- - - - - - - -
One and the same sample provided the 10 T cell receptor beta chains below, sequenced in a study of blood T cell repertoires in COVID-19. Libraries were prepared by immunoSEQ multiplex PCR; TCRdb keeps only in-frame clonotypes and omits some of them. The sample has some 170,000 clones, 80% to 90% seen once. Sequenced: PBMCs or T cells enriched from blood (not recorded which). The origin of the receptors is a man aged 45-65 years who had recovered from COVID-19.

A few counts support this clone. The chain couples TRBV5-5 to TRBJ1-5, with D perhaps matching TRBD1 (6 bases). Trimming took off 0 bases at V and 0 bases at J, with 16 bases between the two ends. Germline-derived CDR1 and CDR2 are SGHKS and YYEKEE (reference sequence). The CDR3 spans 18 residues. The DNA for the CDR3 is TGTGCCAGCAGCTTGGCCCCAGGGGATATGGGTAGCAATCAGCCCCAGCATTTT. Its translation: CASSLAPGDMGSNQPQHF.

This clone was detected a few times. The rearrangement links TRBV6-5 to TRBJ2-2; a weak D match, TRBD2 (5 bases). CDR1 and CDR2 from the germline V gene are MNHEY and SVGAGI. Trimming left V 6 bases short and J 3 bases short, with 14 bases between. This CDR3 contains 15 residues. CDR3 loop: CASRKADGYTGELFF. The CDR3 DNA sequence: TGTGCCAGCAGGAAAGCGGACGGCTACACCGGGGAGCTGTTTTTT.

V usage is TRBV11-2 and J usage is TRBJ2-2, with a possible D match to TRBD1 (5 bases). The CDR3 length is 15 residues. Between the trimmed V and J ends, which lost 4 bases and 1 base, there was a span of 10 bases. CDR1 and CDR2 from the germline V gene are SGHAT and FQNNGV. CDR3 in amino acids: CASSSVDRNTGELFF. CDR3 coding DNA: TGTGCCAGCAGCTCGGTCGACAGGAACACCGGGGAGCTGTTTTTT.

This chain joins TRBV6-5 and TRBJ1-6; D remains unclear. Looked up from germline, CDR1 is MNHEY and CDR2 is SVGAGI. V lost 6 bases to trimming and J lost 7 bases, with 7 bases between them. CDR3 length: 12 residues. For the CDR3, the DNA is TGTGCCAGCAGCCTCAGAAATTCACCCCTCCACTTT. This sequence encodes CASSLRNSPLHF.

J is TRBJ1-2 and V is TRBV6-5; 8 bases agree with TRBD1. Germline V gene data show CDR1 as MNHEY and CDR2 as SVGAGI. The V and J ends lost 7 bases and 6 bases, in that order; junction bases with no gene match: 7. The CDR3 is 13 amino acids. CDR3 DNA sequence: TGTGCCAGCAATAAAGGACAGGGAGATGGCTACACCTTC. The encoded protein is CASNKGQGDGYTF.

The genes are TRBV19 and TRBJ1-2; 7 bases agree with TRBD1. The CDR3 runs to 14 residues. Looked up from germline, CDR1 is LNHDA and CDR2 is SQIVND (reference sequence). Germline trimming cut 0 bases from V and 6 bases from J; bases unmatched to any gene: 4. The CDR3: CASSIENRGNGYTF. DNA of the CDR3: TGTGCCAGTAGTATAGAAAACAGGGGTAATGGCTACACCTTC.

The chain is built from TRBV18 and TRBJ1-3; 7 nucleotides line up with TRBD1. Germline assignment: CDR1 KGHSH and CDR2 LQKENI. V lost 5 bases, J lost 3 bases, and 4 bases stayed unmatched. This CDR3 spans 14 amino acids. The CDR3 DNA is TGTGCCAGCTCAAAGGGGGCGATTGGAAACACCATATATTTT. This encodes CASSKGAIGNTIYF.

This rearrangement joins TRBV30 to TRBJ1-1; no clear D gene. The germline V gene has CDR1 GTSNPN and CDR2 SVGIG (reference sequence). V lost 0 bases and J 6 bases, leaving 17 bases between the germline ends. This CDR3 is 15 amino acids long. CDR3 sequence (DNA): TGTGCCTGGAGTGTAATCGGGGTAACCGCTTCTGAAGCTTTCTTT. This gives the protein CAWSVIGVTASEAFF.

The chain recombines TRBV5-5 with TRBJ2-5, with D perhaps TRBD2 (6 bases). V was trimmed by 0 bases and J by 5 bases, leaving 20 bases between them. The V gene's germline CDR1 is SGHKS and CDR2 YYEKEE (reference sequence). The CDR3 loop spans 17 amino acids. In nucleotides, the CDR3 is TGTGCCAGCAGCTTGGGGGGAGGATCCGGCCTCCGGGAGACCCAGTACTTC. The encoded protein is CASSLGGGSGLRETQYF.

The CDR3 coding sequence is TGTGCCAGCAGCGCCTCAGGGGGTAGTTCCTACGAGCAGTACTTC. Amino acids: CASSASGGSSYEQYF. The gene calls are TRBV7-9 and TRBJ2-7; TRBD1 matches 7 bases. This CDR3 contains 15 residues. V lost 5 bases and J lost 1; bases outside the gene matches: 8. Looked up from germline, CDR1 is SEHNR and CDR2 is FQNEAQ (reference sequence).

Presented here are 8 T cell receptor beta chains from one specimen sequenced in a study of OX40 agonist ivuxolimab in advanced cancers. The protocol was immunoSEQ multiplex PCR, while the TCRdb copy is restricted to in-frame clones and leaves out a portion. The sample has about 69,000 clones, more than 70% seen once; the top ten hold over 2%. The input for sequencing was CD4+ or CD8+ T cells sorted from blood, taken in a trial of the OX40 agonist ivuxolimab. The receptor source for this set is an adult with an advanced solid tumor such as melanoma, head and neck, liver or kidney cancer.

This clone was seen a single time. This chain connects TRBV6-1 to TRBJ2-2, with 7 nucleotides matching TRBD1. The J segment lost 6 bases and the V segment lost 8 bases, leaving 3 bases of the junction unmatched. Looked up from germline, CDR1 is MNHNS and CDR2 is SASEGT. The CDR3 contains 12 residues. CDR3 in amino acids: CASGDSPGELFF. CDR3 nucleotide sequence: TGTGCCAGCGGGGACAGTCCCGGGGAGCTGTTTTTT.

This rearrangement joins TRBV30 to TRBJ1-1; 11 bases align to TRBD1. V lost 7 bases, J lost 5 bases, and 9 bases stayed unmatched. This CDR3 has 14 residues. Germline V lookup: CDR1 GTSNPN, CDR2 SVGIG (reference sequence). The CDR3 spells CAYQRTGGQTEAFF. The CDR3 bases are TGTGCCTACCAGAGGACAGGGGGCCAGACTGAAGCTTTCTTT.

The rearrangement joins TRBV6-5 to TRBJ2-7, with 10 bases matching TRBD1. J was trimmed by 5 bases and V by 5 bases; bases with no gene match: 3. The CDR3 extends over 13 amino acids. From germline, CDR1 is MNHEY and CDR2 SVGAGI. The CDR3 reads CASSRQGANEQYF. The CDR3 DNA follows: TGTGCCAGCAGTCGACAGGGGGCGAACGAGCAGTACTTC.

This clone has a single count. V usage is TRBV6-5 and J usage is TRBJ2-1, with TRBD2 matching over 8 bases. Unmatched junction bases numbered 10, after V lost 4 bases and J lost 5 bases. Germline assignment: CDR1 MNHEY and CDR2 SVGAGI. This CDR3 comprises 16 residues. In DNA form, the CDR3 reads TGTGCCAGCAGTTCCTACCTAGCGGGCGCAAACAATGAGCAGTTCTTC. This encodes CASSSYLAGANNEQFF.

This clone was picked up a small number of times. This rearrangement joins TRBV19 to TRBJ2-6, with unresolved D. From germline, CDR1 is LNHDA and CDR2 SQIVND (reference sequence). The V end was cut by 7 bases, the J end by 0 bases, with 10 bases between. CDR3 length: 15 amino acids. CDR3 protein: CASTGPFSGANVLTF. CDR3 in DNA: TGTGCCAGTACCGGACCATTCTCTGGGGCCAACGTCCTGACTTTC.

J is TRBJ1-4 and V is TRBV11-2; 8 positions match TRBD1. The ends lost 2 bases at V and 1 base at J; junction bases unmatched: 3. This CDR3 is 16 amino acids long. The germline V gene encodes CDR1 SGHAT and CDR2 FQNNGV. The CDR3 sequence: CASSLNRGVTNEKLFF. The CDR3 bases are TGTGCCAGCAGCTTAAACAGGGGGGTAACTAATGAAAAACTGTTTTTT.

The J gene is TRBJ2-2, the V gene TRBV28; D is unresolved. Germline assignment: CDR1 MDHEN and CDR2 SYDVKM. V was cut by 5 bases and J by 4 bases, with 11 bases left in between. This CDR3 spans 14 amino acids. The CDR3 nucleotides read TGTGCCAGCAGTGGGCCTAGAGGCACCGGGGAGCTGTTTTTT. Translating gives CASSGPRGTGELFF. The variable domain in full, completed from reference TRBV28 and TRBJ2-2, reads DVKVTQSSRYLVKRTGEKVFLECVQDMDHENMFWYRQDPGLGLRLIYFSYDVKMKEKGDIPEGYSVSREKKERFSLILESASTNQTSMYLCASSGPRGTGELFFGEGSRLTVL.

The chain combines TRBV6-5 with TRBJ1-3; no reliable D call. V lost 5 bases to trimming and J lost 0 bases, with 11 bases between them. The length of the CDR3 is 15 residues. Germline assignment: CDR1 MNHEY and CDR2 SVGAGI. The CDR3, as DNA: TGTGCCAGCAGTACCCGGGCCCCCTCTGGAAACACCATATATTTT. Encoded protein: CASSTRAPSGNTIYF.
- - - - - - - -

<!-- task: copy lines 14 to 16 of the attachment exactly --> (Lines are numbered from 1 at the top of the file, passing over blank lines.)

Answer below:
This rearrangement joins TRBV30 to TRBJ1-1; 11 bases align to TRBD1. V lost 7 bases, J lost 5 bases, and 9 bases stayed unmatched. This CDR3 has 14 residues. Germline V lookup: CDR1 GTSNPN, CDR2 SVGIG (reference sequence). The CDR3 spells CAYQRTGGQTEAFF. The CDR3 bases are TGTGCCTACCAGAGGACAGGGGGCCAGACTGAAGCTTTCTTT.

The rearrangement joins TRBV6-5 to TRBJ2-7, with 10 bases matching TRBD1. J was trimmed by 5 bases and V by 5 bases; bases with no gene match: 3. The CDR3 extends over 13 amino acids. From germline, CDR1 is MNHEY and CDR2 SVGAGI. The CDR3 reads CASSRQGANEQYF. The CDR3 DNA follows: TGTGCCAGCAGTCGACAGGGGGCGAACGAGCAGTACTTC.

This clone has a single count. V usage is TRBV6-5 and J usage is TRBJ2-1, with TRBD2 matching over 8 bases. Unmatched junction bases numbered 10, after V lost 4 bases and J lost 5 bases. Germline assignment: CDR1 MNHEY and CDR2 SVGAGI. This CDR3 comprises 16 residues. In DNA form, the CDR3 reads TGTGCCAGCAGTTCCTACCTAGCGGGCGCAAACAATGAGCAGTTCTTC. This encodes CASSSYLAGANNEQFF.